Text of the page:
For Immediate Release: November 4, 2009
Media Contact: Percy Della - 916-654-4989
Genesis Solar Energy Project now data adequate
Sacramento - The Energy Commission's official review clock has started for the Genesis Solar Energy Project in Riverside County.
At a regular business meeting today, the Energy Commission has found the application for certification (AFC) of the proposed 250-megawatt solar thermal facility data adequate.
Data adequacy means the Commission technical staff has received enough information from the applicant, Genesis Solar LLC to begin the evidentiary phase of the review proceedings.
The Commission has named Energy Commissioner Julia Levin to lead the committee overseeing the project. Commission Vice Chairman James D. Boyd is the associate committee member.
The committee will ensure that the project meets the Commission's siting requirements, as well as those of the California Environmental Quality Act (CEQA). The Energy Commission is responsible for reviewing thermal electric power plants 50 MW and greater in California.
As lead agency under CEQA, the Commission, through its facility certification process, examines public health and safety, environmental impacts, and engineering aspects of proposed power plants and all related facilities, such as electric transmission lines and natural gas and water pipelines.
The Energy Commission works closely with the Bureau of Land Management in reviewing applications for large solar thermal power proposed on federal lands. The Genesis project proposed for construction on about 1800 acres of BLM-managed land requires both federal and state approval.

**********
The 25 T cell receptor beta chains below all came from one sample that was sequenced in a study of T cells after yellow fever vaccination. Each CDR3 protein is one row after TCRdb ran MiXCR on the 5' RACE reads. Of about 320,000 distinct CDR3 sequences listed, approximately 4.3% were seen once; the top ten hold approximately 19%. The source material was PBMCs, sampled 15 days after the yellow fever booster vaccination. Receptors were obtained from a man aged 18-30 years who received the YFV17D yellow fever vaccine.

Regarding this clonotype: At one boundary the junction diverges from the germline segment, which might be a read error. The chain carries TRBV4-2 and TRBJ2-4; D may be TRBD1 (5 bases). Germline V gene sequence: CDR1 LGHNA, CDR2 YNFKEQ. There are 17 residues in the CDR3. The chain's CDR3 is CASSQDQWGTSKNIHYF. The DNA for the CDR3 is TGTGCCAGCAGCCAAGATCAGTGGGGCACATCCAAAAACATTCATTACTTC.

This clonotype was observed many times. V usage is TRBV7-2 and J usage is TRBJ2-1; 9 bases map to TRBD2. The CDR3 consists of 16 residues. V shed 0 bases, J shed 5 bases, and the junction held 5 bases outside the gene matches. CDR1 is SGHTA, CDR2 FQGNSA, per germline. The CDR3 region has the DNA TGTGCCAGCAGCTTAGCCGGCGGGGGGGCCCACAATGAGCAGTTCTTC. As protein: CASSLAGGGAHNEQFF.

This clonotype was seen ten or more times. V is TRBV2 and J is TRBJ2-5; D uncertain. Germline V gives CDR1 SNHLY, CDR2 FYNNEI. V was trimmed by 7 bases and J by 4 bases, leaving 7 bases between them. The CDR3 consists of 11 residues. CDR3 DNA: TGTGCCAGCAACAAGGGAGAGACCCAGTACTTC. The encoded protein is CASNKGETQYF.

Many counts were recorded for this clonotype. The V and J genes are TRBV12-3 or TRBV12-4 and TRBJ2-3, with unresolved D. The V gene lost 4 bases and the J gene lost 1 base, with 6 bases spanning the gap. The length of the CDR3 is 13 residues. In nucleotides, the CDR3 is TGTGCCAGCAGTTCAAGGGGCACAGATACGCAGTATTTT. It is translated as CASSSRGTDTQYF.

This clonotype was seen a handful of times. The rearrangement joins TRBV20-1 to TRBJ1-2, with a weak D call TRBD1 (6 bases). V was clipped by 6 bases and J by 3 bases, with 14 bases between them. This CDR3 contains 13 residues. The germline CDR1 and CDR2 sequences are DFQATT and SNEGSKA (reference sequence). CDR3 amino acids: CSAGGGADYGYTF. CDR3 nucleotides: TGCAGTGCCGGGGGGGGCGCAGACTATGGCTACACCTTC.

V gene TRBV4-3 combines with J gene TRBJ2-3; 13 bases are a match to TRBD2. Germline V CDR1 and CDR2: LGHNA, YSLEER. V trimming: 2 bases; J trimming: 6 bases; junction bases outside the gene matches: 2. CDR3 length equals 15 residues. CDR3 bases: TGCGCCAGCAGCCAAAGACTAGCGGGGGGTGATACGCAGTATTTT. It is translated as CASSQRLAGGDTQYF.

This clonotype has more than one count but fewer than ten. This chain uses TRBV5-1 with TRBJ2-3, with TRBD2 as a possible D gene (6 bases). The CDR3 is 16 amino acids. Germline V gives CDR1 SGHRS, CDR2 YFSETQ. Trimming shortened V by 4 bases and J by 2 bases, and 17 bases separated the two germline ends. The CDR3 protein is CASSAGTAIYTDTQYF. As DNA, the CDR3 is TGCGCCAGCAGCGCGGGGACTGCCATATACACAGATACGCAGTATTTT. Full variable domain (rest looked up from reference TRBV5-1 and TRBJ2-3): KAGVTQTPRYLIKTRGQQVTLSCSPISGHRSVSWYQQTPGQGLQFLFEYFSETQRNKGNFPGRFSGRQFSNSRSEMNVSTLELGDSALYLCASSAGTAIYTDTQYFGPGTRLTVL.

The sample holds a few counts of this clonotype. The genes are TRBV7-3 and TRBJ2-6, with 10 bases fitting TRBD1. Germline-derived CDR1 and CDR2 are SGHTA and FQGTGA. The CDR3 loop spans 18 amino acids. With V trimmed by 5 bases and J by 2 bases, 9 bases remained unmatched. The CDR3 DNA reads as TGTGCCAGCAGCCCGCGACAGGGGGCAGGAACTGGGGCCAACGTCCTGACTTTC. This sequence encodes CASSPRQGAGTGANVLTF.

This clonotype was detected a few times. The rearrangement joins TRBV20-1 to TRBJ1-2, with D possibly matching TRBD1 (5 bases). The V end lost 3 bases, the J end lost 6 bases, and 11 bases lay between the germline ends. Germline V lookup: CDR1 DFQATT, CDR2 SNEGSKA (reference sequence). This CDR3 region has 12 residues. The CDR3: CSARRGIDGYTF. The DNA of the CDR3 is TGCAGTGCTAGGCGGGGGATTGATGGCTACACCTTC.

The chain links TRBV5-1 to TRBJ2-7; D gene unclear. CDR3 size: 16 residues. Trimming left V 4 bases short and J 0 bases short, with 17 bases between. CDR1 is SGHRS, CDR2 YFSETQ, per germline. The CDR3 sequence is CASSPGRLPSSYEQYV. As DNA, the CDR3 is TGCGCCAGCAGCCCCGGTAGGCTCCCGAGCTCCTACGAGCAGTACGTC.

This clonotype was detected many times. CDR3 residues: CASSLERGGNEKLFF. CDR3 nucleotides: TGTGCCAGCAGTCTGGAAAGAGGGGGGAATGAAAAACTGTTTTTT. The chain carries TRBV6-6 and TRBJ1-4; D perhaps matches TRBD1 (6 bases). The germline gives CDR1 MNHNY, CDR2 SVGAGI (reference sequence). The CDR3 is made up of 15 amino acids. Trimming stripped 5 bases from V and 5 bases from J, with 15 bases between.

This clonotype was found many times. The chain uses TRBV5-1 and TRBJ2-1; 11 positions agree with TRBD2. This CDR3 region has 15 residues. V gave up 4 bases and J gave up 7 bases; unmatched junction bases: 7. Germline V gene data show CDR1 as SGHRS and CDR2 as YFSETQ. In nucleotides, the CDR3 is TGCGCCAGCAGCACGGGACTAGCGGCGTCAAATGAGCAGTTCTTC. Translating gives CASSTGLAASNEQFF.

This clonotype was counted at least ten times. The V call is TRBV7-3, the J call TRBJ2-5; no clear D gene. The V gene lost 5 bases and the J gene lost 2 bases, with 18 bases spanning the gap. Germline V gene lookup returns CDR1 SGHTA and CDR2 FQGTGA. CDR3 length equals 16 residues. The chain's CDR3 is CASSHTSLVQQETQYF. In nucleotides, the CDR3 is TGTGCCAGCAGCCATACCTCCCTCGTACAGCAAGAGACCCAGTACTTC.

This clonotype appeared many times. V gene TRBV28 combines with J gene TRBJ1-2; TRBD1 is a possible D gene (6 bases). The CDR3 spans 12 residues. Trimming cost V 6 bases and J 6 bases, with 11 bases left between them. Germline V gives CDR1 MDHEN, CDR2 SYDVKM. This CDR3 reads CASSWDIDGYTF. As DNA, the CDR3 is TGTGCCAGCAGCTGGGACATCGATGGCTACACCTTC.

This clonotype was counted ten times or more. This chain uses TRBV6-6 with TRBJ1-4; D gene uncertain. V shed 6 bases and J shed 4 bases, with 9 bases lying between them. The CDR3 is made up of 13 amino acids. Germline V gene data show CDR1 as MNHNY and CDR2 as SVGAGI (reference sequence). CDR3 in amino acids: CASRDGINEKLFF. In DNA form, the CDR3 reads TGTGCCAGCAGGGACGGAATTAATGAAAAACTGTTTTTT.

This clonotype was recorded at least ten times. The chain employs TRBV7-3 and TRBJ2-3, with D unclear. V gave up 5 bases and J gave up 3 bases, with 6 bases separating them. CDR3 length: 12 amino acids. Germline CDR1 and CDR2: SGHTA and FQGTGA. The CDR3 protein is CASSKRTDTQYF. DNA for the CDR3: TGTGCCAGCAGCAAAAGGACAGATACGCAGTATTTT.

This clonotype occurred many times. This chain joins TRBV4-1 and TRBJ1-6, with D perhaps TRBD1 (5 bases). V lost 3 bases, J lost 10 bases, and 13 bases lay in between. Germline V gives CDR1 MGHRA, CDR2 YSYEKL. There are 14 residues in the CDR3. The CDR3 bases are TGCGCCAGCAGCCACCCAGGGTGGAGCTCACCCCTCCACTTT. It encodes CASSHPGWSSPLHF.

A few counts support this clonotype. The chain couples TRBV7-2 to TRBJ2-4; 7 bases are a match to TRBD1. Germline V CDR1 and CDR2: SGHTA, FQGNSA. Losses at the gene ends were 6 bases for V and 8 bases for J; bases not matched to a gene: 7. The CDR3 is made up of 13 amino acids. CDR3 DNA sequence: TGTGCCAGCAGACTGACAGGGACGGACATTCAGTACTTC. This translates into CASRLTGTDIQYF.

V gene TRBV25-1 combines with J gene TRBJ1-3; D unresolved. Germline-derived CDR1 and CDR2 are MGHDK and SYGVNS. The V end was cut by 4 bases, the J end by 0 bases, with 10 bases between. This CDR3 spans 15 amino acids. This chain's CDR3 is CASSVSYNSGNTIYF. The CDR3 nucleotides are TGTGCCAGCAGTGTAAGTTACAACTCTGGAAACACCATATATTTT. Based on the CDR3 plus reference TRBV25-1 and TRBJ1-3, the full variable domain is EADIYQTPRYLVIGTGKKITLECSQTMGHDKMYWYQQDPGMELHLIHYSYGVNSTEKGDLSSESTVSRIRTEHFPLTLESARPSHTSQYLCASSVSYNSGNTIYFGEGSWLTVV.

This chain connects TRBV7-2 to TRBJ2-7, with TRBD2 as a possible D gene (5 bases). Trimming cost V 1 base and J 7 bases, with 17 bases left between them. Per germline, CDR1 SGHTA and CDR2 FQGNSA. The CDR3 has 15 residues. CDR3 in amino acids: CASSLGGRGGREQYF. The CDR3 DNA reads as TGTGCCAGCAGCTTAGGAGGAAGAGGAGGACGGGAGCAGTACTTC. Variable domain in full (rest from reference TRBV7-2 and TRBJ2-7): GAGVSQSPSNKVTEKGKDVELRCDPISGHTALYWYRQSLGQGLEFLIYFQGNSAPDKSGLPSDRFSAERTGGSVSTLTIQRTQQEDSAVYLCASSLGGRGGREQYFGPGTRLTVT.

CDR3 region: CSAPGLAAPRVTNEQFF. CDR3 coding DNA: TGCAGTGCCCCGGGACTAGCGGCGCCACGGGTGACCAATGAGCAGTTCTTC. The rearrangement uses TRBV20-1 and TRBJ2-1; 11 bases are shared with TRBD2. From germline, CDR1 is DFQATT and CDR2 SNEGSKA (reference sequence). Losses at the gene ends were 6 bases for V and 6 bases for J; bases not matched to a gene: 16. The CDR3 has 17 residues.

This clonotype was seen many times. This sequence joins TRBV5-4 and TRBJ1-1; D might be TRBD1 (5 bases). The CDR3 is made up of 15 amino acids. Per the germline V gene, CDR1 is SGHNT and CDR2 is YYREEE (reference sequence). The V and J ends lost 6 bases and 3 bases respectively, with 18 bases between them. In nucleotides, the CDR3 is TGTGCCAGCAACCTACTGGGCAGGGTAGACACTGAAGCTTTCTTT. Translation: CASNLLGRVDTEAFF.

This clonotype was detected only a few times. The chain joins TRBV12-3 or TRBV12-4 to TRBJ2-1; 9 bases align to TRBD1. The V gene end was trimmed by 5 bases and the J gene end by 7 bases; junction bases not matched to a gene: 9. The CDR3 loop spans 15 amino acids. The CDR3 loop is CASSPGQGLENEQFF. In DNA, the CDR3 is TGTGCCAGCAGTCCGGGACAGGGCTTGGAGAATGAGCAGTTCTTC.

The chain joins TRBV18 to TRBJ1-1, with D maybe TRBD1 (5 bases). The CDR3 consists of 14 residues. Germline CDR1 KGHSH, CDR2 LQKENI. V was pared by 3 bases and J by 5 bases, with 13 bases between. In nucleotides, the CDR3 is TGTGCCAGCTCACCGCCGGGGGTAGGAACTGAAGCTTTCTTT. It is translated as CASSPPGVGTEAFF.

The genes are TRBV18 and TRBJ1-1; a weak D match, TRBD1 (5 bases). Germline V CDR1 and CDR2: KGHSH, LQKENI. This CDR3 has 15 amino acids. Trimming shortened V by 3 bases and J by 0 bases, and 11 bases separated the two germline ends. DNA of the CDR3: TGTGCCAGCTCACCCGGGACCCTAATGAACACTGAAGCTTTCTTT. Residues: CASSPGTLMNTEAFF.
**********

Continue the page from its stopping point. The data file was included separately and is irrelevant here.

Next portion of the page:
Genesis Solar LLC, a Delaware limited liability company and wholly owned subsidiary of NextEra Energy Resources LLC, submitted an AFC for the Genesis Solar Energy Project on August 31, 2009.
The project consists of two independent solar electric generating facilities with a nominal net electrical output of 125 megawatts (MW) each, for a total net electrical output of 250 MW. Electrical power would be produced using steam turbine generators fed from solar steam generators. The solar steam generators receive heated transfer fluid from solar thermal equipment comprised of arrays of parabolic mirrors that collect energy from the sun.
The project would use a wet cooling process for power plant cooling using degraded, brackish ground water from wells on the project site 25 miles of Blythe adjacent to Interstate 10 in Riverside County.
More information on the project is available at:
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